Crimson staff writer

Josie F. Abugov

Associate Editor Josie F. Abugov can be reached at josie.abugov@thecrimson.com.

Latest Content


Twenty Minutes in My Empty Mind

Over the past year, during the months living in my childhood bedroom, I often found myself taking aimless drives – canyon, freeway, shortcut to nowhere – discovering and rediscovering my favorite music. It is the only place where a spontaneous two-hour drive feels less like a chore and more like a gift.


The Sky's the Limit for Asa Akira

Whether porn reflects existing racial stereotypes or creates a monster of its own is a classic chicken-or-the-egg question. Porn and racism, most likely, engender a mutually reinforcing cycle. But Akira’s individual responsibility within this cycle is, at most, ambiguous.


In the Weeds

In 2018, Massachusetts created a program to support cannabis entrepreneurs whose businesses will benefit communities disproportionately affected by the War on Drugs. Bitter disputes over the policy's implementation in Cambridge have since raised questions about what, exactly, equity and reparations should look like.


"Are We In The Minority?"

When a group of Black Harvard students founded the Generational African American Students Association, they created a new label for an old identity. But the act of naming has raised a host of difficult questions about representation within elite spaces, access to the resources they provide, and the efficacy of promoting marginalized groups within them. And advocating for Generational African American Students carries a fraught undercurrent — a tension between specificity and solidarity, a risk of pitting one marginalized group against another.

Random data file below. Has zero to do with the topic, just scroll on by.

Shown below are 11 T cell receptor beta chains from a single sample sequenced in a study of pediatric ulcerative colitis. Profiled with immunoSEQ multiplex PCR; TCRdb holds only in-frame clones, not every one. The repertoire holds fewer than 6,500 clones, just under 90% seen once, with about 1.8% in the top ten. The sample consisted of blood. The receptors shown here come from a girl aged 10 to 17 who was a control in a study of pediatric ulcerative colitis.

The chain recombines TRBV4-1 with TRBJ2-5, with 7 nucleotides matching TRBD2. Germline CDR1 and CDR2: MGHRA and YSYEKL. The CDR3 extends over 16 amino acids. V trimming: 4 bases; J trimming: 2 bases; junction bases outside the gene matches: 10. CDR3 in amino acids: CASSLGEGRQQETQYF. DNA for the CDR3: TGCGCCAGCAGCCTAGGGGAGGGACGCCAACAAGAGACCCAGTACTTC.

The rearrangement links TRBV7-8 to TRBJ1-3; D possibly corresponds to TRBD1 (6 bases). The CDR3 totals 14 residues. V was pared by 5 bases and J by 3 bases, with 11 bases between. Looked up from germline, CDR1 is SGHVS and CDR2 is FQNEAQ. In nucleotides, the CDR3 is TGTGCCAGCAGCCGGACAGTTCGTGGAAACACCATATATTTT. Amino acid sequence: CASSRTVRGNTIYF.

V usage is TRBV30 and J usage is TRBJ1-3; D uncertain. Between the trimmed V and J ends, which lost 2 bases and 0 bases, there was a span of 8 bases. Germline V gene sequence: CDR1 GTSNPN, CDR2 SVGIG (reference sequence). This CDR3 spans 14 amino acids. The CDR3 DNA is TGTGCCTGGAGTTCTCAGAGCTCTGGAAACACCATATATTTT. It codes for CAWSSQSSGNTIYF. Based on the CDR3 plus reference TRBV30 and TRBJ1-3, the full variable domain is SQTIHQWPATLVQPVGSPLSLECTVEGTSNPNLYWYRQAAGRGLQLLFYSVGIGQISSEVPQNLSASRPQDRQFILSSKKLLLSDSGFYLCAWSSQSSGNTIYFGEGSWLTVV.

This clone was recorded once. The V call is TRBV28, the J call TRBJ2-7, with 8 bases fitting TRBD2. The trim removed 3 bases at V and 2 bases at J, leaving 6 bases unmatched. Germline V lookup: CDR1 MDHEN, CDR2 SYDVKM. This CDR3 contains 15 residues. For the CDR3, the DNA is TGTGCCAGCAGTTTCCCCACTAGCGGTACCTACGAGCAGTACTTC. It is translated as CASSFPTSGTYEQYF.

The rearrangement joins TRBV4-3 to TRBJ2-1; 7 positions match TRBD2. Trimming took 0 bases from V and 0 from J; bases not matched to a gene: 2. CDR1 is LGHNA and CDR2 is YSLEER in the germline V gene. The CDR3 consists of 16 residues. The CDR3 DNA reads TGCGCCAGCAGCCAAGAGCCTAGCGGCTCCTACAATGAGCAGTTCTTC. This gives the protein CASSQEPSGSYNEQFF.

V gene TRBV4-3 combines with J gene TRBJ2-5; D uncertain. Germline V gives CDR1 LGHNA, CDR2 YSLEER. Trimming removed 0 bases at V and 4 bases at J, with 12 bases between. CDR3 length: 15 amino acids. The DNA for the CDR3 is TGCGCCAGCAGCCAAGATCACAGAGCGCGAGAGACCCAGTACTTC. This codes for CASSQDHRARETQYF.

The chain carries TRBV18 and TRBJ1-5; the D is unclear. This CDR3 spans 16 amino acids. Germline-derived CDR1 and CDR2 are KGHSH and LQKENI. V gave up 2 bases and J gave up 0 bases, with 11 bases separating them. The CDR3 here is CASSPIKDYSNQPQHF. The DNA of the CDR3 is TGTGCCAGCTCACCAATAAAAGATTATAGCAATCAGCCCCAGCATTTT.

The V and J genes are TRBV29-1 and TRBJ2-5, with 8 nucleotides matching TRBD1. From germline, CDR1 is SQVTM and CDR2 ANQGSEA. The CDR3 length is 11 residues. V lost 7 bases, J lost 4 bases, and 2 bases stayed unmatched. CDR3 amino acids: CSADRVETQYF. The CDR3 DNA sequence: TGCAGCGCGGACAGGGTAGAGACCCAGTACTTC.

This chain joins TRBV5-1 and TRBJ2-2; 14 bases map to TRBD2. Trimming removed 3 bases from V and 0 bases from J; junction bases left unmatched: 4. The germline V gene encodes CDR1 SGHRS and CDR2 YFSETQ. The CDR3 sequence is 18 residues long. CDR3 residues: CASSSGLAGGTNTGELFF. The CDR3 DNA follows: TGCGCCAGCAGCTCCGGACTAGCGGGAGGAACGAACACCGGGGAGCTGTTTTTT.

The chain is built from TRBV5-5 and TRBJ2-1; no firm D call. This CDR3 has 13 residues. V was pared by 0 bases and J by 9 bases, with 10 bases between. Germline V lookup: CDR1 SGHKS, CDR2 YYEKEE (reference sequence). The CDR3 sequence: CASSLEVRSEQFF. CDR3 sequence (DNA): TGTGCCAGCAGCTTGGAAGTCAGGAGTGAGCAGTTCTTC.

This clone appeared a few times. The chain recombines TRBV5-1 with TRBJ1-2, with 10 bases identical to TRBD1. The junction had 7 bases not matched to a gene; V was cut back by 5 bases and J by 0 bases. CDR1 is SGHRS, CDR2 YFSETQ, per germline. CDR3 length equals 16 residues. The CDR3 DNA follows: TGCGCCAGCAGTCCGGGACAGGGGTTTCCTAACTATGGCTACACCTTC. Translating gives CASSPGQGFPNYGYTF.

A New Kind of Porn is Coming

In audio porn, there’s something symbolic about being directly addressed as you, specifically, are guided to your climax. For all intents and purposes, you’re the main character — regardless of the dynamics in the story.


In Transition

When Sarah E. Gyorog first heard about Massachusetts’ stay-at-home order, she immediately thought, “but home isn’t safe for everybody.” As the executive director of Transition House, Cambridge’s sole domestic violence shelter, she knew that the order could pose increased risk for survivors.